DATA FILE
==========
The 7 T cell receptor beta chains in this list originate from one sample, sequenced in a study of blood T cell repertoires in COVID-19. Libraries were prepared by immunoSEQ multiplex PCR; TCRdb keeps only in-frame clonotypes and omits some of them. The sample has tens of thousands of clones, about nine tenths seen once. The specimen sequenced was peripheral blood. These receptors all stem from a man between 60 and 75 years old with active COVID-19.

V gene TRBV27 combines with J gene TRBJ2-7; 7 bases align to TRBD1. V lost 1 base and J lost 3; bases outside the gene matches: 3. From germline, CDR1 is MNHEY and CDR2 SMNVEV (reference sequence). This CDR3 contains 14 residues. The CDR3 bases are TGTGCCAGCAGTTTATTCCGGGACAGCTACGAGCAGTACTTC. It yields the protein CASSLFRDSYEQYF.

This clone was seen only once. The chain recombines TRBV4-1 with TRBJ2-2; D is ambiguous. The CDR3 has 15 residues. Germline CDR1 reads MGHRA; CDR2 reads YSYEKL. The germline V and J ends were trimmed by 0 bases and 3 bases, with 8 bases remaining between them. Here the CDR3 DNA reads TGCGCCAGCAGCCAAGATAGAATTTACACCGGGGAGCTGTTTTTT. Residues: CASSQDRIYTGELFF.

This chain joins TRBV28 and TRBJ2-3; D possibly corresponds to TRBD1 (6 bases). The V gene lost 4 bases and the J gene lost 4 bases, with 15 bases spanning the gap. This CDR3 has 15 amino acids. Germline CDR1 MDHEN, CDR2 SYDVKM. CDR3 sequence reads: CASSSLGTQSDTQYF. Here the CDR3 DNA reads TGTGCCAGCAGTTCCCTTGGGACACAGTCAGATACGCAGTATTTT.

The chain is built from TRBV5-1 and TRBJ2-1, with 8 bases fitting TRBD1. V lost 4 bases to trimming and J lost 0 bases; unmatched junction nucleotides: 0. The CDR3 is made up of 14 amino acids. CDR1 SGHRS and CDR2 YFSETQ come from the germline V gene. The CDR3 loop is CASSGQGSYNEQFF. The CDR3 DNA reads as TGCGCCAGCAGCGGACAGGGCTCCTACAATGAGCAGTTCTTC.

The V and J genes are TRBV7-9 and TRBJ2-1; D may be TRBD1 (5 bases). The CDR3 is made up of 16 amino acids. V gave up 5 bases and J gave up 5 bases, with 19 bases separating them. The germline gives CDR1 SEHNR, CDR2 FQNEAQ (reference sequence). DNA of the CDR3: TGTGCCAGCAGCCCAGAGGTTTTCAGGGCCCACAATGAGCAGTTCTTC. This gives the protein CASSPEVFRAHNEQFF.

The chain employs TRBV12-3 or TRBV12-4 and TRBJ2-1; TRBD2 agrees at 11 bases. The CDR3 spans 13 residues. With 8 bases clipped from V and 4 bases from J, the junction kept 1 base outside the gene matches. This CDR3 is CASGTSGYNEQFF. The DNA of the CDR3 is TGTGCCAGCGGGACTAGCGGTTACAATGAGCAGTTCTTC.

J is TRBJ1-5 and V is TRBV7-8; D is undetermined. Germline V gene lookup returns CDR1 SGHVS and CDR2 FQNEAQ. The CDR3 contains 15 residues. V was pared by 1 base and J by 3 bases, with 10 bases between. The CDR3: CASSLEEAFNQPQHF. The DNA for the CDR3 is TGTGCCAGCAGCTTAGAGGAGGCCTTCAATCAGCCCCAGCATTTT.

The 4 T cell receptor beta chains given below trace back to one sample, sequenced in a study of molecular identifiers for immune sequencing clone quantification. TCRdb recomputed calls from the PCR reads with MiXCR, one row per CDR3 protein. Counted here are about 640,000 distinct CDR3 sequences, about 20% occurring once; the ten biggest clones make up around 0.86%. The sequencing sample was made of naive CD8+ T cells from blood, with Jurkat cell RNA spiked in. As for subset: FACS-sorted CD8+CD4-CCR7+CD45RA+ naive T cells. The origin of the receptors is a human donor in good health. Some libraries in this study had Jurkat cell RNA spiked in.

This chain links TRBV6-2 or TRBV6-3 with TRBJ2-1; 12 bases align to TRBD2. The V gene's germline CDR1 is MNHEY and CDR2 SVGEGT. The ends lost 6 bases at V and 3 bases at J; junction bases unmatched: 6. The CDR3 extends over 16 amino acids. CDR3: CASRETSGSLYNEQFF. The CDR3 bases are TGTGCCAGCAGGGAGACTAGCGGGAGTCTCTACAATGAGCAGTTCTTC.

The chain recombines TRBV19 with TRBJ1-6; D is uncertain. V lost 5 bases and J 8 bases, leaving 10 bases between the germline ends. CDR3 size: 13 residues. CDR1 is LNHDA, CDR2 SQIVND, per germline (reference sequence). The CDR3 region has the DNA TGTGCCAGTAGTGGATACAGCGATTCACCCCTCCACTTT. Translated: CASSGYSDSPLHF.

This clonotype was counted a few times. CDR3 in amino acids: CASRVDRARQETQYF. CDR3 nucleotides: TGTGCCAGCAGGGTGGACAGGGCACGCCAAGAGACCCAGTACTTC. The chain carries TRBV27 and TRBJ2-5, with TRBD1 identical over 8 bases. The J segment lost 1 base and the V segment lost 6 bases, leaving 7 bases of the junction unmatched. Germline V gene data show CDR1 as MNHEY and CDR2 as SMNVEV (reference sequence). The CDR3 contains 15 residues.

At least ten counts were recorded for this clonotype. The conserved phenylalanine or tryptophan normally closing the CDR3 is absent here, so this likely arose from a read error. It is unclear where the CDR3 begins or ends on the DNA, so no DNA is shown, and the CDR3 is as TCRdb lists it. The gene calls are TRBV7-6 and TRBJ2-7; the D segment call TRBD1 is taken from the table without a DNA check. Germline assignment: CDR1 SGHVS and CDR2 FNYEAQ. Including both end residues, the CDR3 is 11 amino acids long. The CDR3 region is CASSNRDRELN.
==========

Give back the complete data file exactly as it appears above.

The 7 T cell receptor beta chains in this list originate from one sample, sequenced in a study of blood T cell repertoires in COVID-19. Libraries were prepared by immunoSEQ multiplex PCR; TCRdb keeps only in-frame clonotypes and omits some of them. The sample has tens of thousands of clones, about nine tenths seen once. The specimen sequenced was peripheral blood. These receptors all stem from a man between 60 and 75 years old with active COVID-19.

V gene TRBV27 combines with J gene TRBJ2-7; 7 bases align to TRBD1. V lost 1 base and J lost 3; bases outside the gene matches: 3. From germline, CDR1 is MNHEY and CDR2 SMNVEV (reference sequence). This CDR3 contains 14 residues. The CDR3 bases are TGTGCCAGCAGTTTATTCCGGGACAGCTACGAGCAGTACTTC. It yields the protein CASSLFRDSYEQYF.

This clone was seen only once. The chain recombines TRBV4-1 with TRBJ2-2; D is ambiguous. The CDR3 has 15 residues. Germline CDR1 reads MGHRA; CDR2 reads YSYEKL. The germline V and J ends were trimmed by 0 bases and 3 bases, with 8 bases remaining between them. Here the CDR3 DNA reads TGCGCCAGCAGCCAAGATAGAATTTACACCGGGGAGCTGTTTTTT. Residues: CASSQDRIYTGELFF.

This chain joins TRBV28 and TRBJ2-3; D possibly corresponds to TRBD1 (6 bases). The V gene lost 4 bases and the J gene lost 4 bases, with 15 bases spanning the gap. This CDR3 has 15 amino acids. Germline CDR1 MDHEN, CDR2 SYDVKM. CDR3 sequence reads: CASSSLGTQSDTQYF. Here the CDR3 DNA reads TGTGCCAGCAGTTCCCTTGGGACACAGTCAGATACGCAGTATTTT.

The chain is built from TRBV5-1 and TRBJ2-1, with 8 bases fitting TRBD1. V lost 4 bases to trimming and J lost 0 bases; unmatched junction nucleotides: 0. The CDR3 is made up of 14 amino acids. CDR1 SGHRS and CDR2 YFSETQ come from the germline V gene. The CDR3 loop is CASSGQGSYNEQFF. The CDR3 DNA reads as TGCGCCAGCAGCGGACAGGGCTCCTACAATGAGCAGTTCTTC.

The V and J genes are TRBV7-9 and TRBJ2-1; D may be TRBD1 (5 bases). The CDR3 is made up of 16 amino acids. V gave up 5 bases and J gave up 5 bases, with 19 bases separating them. The germline gives CDR1 SEHNR, CDR2 FQNEAQ (reference sequence). DNA of the CDR3: TGTGCCAGCAGCCCAGAGGTTTTCAGGGCCCACAATGAGCAGTTCTTC. This gives the protein CASSPEVFRAHNEQFF.

The chain employs TRBV12-3 or TRBV12-4 and TRBJ2-1; TRBD2 agrees at 11 bases. The CDR3 spans 13 residues. With 8 bases clipped from V and 4 bases from J, the junction kept 1 base outside the gene matches. This CDR3 is CASGTSGYNEQFF. The DNA of the CDR3 is TGTGCCAGCGGGACTAGCGGTTACAATGAGCAGTTCTTC.

J is TRBJ1-5 and V is TRBV7-8; D is undetermined. Germline V gene lookup returns CDR1 SGHVS and CDR2 FQNEAQ. The CDR3 contains 15 residues. V was pared by 1 base and J by 3 bases, with 10 bases between. The CDR3: CASSLEEAFNQPQHF. The DNA for the CDR3 is TGTGCCAGCAGCTTAGAGGAGGCCTTCAATCAGCCCCAGCATTTT.

The 4 T cell receptor beta chains given below trace back to one sample, sequenced in a study of molecular identifiers for immune sequencing clone quantification. TCRdb recomputed calls from the PCR reads with MiXCR, one row per CDR3 protein. Counted here are about 640,000 distinct CDR3 sequences, about 20% occurring once; the ten biggest clones make up around 0.86%. The sequencing sample was made of naive CD8+ T cells from blood, with Jurkat cell RNA spiked in. As for subset: FACS-sorted CD8+CD4-CCR7+CD45RA+ naive T cells. The origin of the receptors is a human donor in good health. Some libraries in this study had Jurkat cell RNA spiked in.

This chain links TRBV6-2 or TRBV6-3 with TRBJ2-1; 12 bases align to TRBD2. The V gene's germline CDR1 is MNHEY and CDR2 SVGEGT. The ends lost 6 bases at V and 3 bases at J; junction bases unmatched: 6. The CDR3 extends over 16 amino acids. CDR3: CASRETSGSLYNEQFF. The CDR3 bases are TGTGCCAGCAGGGAGACTAGCGGGAGTCTCTACAATGAGCAGTTCTTC.

The chain recombines TRBV19 with TRBJ1-6; D is uncertain. V lost 5 bases and J 8 bases, leaving 10 bases between the germline ends. CDR3 size: 13 residues. CDR1 is LNHDA, CDR2 SQIVND, per germline (reference sequence). The CDR3 region has the DNA TGTGCCAGTAGTGGATACAGCGATTCACCCCTCCACTTT. Translated: CASSGYSDSPLHF.

This clonotype was counted a few times. CDR3 in amino acids: CASRVDRARQETQYF. CDR3 nucleotides: TGTGCCAGCAGGGTGGACAGGGCACGCCAAGAGACCCAGTACTTC. The chain carries TRBV27 and TRBJ2-5, with TRBD1 identical over 8 bases. The J segment lost 1 base and the V segment lost 6 bases, leaving 7 bases of the junction unmatched. Germline V gene data show CDR1 as MNHEY and CDR2 as SMNVEV (reference sequence). The CDR3 contains 15 residues.

At least ten counts were recorded for this clonotype. The conserved phenylalanine or tryptophan normally closing the CDR3 is absent here, so this likely arose from a read error. It is unclear where the CDR3 begins or ends on the DNA, so no DNA is shown, and the CDR3 is as TCRdb lists it. The gene calls are TRBV7-6 and TRBJ2-7; the D segment call TRBD1 is taken from the table without a DNA check. Germline assignment: CDR1 SGHVS and CDR2 FNYEAQ. Including both end residues, the CDR3 is 11 amino acids long. The CDR3 region is CASSNRDRELN.